“In my view we can do and we should do more to meet the needs of men and women fighting in the current conflicts while their outcome may still be in doubt,” he said. “My concern is that our services are still not moving aggressively in wartime to provide resources needed now on the battlefield.”
In part this is a call for more UAV activity over Iraq and Afghanistan, but it’s also clearly an attack on the USAF’s focus on the F-22 and other advanced combat systems. These systems are typically being justified by the potential of war with China, and likely wouldn’t contribute significantly to the wars we’re already in.
Christian at Defense Tech thinks that this is an unfair line of attack, and suggests that the Air Force has, in fact, been pretty agile. I agree with Christian up to a point; in spite of the various tomfoolery of Charles Dunlap and all of the complaints about insufficient numbers of F-22s, the Air Force has done almost all of what has been asked of it. To the extent that the use of airpower has been insufficient to the task, the flaw isn’t predominantly within the USAF itself, but rather with the larger strategic plan and institutional structure. But then I suspect that what SecDef Gates is really calling for here is that the Air Force act more like the Navy. The Navy want expensive, high tech weapons that will be useless in Iraq, but it has been much quieter than the Air Force in its pursuit of these weapons. The Navy has also worked hard to develop for itself a peacetime mission that doesn’t concentrate on preparing for or fighting a high intensity war with China.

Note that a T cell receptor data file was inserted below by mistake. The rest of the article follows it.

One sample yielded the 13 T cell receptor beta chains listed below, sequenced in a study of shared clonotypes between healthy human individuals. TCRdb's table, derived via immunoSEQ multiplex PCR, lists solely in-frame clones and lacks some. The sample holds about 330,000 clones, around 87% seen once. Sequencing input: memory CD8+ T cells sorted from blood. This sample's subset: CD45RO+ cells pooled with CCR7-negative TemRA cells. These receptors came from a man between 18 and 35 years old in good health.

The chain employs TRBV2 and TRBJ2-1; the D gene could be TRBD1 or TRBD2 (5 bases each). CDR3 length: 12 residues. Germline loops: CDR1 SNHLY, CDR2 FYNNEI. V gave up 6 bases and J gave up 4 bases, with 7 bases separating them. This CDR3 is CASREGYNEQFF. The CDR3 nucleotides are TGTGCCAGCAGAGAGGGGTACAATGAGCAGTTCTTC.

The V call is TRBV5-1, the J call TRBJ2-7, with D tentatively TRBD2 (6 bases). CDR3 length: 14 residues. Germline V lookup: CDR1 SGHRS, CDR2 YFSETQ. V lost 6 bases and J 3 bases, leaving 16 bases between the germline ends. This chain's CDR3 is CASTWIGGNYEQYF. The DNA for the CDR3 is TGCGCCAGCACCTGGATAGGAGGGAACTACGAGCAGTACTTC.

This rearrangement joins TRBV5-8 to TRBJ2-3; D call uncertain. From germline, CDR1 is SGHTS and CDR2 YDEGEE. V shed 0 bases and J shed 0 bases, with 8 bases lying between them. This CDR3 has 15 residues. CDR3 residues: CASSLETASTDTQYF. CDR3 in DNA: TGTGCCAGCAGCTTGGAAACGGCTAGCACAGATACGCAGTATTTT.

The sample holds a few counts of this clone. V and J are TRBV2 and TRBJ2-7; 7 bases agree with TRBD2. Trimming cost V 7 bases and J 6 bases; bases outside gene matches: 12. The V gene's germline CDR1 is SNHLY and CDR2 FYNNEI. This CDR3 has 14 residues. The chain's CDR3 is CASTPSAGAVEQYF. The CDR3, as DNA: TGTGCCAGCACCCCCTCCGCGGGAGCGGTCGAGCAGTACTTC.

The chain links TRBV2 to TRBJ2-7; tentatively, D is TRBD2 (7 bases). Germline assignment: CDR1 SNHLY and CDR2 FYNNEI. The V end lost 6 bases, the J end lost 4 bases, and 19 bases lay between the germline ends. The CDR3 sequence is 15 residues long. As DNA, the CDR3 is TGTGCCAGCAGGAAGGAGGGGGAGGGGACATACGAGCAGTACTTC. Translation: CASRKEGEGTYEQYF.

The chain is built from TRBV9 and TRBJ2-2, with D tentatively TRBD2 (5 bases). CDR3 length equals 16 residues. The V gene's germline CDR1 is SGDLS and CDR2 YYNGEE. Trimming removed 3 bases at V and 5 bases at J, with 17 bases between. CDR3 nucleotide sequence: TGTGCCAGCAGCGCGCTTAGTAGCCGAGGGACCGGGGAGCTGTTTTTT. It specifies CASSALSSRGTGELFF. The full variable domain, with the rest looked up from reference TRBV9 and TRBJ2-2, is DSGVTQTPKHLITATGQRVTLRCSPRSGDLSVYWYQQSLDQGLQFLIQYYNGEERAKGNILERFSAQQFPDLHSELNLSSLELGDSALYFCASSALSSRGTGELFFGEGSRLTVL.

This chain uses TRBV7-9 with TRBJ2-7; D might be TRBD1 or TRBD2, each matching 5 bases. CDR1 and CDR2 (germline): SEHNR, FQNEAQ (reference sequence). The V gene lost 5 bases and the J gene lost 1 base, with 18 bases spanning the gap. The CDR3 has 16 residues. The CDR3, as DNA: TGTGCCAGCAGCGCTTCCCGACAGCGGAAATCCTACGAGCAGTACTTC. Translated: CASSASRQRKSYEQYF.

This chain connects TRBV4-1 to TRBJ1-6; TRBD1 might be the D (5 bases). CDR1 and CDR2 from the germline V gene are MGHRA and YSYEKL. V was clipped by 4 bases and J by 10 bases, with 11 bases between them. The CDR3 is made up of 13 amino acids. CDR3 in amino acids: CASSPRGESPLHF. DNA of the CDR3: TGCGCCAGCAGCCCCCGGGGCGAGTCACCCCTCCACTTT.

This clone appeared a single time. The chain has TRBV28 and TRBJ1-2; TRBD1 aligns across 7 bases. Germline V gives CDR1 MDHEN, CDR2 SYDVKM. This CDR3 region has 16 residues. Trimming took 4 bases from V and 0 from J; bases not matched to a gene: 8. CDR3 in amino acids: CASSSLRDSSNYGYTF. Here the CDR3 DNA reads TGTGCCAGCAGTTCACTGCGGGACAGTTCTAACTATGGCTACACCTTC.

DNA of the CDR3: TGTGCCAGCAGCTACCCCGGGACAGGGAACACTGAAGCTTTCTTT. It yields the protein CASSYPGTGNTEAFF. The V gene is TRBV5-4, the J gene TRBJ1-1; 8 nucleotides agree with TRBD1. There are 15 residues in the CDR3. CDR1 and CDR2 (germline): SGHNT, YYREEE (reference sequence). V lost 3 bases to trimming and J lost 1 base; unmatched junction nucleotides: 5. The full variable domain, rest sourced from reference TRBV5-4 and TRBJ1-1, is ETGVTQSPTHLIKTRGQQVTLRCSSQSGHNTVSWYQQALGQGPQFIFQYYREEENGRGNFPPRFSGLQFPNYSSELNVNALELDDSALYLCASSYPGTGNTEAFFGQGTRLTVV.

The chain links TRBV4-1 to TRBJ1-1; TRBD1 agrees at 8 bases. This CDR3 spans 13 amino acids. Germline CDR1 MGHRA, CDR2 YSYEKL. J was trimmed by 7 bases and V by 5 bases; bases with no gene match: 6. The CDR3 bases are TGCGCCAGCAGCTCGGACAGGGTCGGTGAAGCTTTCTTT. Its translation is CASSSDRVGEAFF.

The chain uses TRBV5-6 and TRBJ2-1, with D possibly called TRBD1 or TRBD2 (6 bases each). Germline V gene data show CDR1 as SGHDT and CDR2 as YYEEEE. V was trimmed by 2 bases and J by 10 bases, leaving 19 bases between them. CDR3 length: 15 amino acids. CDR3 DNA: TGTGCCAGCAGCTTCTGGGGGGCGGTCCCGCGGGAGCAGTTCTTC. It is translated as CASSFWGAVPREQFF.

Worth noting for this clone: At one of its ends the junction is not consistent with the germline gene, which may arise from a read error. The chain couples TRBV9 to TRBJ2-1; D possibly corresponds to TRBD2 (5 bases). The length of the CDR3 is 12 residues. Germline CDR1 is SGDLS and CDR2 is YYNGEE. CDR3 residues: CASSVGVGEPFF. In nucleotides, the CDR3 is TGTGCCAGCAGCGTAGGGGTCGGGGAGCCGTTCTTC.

So, what I think Gates is really suggesting is that the Air Force should manage its outbursts, rather than that it has done a particularly poor job at the task at hand.
See also Matt.
Seriously, Obama needs to stop with this public-health-damaging nonsense immediately.
…what Megan says in comments is worth elevating here: